Rising food prices are of course a concern, but principally blaming ethanol production is illogical. "On the international level . . . only 3 percent of the more than 40 percent increase we have seen in world food prices this year is due to the increased demand on corn for ethanol," Agriculture Secretary Ed Schafer said last month. Oil prices affect the U.S. consumer price index for food two to three times as much as corn prices, the global analysis firm LECG has found. If biofuels were taken off the market, Merrill Lynch estimates, oil prices would climb 15 percent, putting further upward pressure on food prices.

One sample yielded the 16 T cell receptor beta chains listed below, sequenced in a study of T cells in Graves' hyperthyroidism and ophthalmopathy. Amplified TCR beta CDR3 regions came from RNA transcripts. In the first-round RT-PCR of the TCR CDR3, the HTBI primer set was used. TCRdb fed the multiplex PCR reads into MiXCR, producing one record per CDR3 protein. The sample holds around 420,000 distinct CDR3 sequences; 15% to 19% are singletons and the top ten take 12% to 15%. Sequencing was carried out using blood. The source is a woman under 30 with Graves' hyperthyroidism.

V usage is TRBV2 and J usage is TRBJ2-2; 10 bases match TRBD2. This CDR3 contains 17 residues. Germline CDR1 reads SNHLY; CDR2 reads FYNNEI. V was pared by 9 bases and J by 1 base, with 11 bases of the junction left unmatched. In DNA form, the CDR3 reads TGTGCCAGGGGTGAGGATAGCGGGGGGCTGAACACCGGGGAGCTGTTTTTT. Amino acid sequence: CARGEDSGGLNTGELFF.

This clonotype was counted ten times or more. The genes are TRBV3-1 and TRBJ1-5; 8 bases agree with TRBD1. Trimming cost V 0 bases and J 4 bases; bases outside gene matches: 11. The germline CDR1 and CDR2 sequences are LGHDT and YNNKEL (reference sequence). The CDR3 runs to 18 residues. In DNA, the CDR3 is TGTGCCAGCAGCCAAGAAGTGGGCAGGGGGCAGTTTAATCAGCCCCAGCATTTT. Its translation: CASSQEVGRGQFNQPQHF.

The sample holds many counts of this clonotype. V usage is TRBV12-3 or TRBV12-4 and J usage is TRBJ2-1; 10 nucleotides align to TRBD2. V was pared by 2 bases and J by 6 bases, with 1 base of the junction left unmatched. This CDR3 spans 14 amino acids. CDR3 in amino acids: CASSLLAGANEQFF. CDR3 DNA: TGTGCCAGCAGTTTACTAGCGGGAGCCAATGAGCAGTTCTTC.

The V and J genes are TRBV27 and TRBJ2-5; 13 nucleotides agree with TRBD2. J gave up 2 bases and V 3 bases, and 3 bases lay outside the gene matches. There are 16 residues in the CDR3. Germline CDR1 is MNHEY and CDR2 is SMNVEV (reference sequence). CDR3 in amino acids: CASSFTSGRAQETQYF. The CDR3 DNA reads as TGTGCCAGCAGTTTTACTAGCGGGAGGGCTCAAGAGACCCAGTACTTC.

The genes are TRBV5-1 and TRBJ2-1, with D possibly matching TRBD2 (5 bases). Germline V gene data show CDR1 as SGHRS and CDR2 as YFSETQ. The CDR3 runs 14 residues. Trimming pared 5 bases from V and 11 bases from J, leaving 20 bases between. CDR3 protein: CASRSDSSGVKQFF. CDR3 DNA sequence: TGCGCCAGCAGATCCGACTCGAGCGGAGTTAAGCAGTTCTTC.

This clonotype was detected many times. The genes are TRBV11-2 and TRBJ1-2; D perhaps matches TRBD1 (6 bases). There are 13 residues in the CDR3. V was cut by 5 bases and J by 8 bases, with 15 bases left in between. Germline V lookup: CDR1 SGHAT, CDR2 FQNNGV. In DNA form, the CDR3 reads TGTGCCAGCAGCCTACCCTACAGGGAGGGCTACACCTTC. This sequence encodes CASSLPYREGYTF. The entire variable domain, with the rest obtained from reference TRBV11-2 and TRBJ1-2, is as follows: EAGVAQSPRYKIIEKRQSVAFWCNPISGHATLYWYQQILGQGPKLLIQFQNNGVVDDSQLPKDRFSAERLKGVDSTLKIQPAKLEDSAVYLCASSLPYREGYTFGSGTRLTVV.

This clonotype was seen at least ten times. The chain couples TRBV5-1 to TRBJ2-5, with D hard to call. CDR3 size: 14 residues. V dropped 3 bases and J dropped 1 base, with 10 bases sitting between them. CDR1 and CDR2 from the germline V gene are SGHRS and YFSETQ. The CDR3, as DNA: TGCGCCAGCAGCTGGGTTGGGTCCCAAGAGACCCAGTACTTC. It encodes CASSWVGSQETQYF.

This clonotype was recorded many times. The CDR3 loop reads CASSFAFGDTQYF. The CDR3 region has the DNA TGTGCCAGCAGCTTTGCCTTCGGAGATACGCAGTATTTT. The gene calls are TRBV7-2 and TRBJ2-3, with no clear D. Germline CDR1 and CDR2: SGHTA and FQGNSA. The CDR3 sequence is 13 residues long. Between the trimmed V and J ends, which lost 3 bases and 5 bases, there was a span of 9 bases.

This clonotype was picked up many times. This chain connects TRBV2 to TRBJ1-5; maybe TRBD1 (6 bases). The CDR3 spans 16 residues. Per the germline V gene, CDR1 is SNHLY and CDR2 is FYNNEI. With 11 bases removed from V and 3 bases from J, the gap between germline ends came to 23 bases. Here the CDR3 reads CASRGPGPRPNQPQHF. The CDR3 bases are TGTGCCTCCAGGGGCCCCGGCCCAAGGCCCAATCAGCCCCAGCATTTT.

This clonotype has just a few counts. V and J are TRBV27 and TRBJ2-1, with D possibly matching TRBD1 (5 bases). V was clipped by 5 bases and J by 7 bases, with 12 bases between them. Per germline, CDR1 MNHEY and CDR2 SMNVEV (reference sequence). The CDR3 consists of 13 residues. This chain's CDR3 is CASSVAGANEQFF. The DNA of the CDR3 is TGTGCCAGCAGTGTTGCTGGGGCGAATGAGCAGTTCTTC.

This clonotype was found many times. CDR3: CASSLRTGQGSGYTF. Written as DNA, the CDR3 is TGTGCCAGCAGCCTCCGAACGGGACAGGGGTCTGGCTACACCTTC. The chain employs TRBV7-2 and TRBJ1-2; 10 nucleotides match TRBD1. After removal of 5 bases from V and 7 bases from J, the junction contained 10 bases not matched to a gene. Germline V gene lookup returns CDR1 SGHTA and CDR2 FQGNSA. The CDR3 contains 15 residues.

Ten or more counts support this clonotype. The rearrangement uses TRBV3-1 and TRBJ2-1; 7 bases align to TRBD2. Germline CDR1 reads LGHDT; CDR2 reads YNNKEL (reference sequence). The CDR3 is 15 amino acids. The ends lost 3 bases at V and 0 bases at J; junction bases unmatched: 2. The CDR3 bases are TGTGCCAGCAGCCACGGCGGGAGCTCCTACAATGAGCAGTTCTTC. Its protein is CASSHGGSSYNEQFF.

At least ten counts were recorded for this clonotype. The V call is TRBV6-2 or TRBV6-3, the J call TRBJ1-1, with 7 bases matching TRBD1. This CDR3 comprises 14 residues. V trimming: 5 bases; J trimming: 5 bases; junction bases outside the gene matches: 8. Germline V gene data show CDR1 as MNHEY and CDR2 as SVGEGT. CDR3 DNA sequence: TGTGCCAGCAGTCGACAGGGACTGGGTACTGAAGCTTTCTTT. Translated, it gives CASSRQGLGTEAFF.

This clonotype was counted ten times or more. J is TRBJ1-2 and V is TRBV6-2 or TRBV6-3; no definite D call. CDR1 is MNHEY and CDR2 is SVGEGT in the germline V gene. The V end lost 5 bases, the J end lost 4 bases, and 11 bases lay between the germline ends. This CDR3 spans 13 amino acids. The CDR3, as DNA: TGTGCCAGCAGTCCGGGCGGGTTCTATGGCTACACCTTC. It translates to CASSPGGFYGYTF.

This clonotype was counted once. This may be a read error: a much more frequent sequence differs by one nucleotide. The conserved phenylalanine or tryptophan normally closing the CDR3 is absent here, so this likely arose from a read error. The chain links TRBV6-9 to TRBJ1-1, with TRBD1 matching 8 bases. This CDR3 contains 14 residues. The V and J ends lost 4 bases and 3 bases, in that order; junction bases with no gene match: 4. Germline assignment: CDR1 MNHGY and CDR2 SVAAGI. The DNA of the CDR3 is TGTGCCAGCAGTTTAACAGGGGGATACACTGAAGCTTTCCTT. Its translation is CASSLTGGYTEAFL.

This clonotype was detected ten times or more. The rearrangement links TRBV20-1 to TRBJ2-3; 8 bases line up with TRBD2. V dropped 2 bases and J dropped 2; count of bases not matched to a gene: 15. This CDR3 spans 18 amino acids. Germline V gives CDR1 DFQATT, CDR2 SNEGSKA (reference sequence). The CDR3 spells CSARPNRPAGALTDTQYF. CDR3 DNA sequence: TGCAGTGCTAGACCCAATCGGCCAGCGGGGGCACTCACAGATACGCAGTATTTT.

For the urban poor, rising food prices are disastrous, but for the developing world's rural poor (about 67 percent of those who live on less than a dollar a day), food price increases can boost incomes as subsistence farms become more economic. That's why developing countries such as India and Brazil have pressed to reduce Western food subsidies and increase food prices -- so their farmers can generate income. Cellulosic biofuels, because of biomass's potential for raising rural incomes, may be among the most valuable poverty alleviation tools we have for Africa.